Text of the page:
BY RYAN POSEY
To quote Woody Allen, OCI is “a travesty of a mockery of a sham of a mockery of a travesty of two mockeries of a sham.”
Okay, maybe there aren’t any travesties, but the whole process is fairly unambiguously ready for reform. Here is a list of problems:
1. It’s late (and as a result, there are very few spots left for HLS students). Other schools interview in late August or early September. I’ve heard from many interviewers that HLS grads on the hiring committees often have to remind their colleagues not to fill up the last spots, because they’ll still be doing some interviews at Hahvahd. In fact, one partner from a branch office of a prominent firm told me he’d already given all the call-back offers he was allowed and only had a little leeway for a “star” at HLS.
2. It’s tedious. Three weeks is too long to spend wearing a suit and walking to the Charles a few times a day.
3. It’s silly. In my estimation, on-campus interviews serve one main function for firms: to get your transcript. OK, so Harvard has a policy against pre-screening for grades, etc. But why? If BIGFIRM is going to reject me for some numerical average, then so be it. I don’t want to work for them anyway. The corollary functions of OCI (personality, enthusiasm, interest) don’t matter if the firm is screening out those transcripts that don’t match their standards.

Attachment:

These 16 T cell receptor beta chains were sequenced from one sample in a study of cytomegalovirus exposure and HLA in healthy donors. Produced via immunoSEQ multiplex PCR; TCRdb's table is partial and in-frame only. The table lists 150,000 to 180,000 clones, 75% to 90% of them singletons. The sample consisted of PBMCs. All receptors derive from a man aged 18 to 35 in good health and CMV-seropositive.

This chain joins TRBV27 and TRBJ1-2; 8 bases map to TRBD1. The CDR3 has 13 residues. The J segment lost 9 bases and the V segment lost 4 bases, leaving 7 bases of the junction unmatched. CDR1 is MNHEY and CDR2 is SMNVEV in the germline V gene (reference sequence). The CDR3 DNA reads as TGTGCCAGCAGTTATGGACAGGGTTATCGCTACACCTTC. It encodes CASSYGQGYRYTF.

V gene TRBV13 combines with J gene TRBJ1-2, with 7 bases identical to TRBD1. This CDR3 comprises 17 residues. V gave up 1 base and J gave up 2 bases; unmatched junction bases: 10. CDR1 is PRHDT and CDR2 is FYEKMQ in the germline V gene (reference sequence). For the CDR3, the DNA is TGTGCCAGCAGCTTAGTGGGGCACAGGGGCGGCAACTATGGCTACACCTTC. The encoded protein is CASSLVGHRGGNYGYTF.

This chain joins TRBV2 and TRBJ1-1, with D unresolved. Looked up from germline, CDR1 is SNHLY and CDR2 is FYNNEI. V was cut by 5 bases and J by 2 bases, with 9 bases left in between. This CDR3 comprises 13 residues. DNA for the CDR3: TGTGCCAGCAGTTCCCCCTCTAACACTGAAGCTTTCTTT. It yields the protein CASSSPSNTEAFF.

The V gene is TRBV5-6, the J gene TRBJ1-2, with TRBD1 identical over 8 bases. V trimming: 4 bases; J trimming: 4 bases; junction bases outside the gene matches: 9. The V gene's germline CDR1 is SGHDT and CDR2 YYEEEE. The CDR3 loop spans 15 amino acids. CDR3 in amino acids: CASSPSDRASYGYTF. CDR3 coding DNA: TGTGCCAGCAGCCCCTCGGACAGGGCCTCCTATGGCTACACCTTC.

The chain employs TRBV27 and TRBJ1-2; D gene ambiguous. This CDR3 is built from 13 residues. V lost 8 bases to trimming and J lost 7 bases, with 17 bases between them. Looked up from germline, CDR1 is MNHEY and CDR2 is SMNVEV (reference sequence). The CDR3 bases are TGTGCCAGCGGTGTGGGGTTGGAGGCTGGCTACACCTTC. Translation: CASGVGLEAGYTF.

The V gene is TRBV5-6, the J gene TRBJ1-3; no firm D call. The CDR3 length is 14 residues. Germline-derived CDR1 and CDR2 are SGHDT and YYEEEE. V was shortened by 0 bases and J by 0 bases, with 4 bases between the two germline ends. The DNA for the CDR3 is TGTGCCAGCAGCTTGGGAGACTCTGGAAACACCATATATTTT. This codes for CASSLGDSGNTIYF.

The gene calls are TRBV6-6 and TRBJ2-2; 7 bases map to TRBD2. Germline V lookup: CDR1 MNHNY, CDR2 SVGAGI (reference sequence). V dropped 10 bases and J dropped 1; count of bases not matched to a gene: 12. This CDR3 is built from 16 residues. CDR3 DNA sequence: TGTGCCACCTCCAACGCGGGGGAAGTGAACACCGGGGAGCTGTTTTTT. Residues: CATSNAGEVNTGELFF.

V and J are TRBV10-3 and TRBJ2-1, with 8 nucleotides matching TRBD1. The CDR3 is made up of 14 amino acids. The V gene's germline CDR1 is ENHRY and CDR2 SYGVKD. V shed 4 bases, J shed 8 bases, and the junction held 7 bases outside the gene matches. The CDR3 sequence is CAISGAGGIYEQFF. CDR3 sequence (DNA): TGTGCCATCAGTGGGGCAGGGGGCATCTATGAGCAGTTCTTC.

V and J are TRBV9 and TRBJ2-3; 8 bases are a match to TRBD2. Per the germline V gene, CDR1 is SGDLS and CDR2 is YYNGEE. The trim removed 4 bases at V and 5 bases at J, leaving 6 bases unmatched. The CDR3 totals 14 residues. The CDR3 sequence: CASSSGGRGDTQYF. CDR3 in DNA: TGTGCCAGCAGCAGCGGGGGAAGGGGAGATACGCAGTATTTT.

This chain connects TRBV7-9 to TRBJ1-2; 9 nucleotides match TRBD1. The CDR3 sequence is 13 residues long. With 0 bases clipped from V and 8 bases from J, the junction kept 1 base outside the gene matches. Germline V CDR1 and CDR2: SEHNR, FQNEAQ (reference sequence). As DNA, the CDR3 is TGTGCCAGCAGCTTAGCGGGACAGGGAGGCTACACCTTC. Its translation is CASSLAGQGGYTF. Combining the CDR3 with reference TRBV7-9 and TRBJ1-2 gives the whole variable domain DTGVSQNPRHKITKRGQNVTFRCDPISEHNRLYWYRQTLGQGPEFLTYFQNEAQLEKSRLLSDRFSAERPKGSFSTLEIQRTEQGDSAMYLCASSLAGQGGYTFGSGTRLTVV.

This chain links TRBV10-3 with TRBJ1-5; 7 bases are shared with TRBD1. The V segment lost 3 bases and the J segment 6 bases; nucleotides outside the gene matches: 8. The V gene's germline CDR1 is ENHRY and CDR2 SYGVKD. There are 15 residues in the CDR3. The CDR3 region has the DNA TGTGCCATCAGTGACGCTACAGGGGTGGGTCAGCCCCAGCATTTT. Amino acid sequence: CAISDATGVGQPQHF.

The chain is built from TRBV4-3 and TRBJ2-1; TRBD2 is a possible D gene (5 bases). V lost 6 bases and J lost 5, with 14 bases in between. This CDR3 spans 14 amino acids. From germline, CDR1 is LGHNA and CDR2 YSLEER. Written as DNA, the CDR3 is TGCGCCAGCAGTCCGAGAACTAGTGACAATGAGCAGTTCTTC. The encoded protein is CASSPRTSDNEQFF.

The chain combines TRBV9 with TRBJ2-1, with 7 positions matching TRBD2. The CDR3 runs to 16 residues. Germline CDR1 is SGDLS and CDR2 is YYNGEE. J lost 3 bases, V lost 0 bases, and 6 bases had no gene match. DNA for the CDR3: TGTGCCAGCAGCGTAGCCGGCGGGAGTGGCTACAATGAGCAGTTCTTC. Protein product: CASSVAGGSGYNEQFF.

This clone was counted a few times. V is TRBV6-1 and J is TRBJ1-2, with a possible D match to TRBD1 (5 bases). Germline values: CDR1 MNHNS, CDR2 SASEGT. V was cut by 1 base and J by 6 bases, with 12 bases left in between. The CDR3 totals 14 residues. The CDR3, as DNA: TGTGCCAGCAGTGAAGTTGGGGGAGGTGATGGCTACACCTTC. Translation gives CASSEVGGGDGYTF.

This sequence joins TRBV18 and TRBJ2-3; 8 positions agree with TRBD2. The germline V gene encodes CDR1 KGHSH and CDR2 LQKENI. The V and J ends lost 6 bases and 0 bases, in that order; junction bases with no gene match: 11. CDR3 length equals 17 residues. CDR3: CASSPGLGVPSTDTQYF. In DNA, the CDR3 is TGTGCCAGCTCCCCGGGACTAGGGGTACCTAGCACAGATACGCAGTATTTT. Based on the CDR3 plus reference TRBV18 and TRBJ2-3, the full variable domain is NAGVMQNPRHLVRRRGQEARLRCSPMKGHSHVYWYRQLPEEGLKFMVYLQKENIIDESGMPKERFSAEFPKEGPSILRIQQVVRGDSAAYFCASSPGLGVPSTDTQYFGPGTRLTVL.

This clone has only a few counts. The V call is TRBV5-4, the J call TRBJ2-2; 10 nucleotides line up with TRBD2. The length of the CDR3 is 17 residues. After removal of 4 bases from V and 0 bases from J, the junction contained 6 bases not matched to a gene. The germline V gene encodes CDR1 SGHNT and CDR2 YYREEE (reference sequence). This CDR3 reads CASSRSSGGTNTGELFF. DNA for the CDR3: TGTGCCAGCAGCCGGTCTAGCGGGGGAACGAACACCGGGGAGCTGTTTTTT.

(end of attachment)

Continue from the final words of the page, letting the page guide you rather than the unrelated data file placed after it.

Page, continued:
4. It’s depressing. So, most of the people who got in here probably heard very little rejection from other law schools. And yet, somehow once we’re students here, we’re magically subjected to constant blows to our ego. I got seven rejection letters this week. That’s fine. I wasn’t particularly excited about most of those firms. But I was personable, verbose, interested, enthusiastic, and best of all, well-dressed. And, yet, the only thing that mattered in those hiring committee members’ minds was the number of As on my transcript.
I realize I don’t need 20 job offers. It would make deciding between offers about as ridiculous for me as deciding between 550 very qualified students is for law firms. But there has to be a better way than the current OCI process.
How about a voluntary submission of grades along with the resumes and a mass-mailing by market? Here’s how I envision it:
1. Students could voluntarily submit their resumes, transcripts, and a cover letter for each market/practice area they’re interested in.
2. OCS collects the information about market and practice preferences, and sends a packet of resumes (and if the student so chooses, transcripts and cover letters) to every firm in the market that requests it.
3. OCS instructs the firms to contact directly the candidates they’re interested in having for call-back interviews.
There. I just saved next year’s class three weeks of missing reading assignments, dry-cleaning bills, frazzled nerves, depression-causing rejection, and walking in the rain. I’m a betting man, and I bet the results would be almost exactly the same as this year. (Maybe better, if we could get these packets out in August).
Guest columnist Ryan Posey is a 2L.
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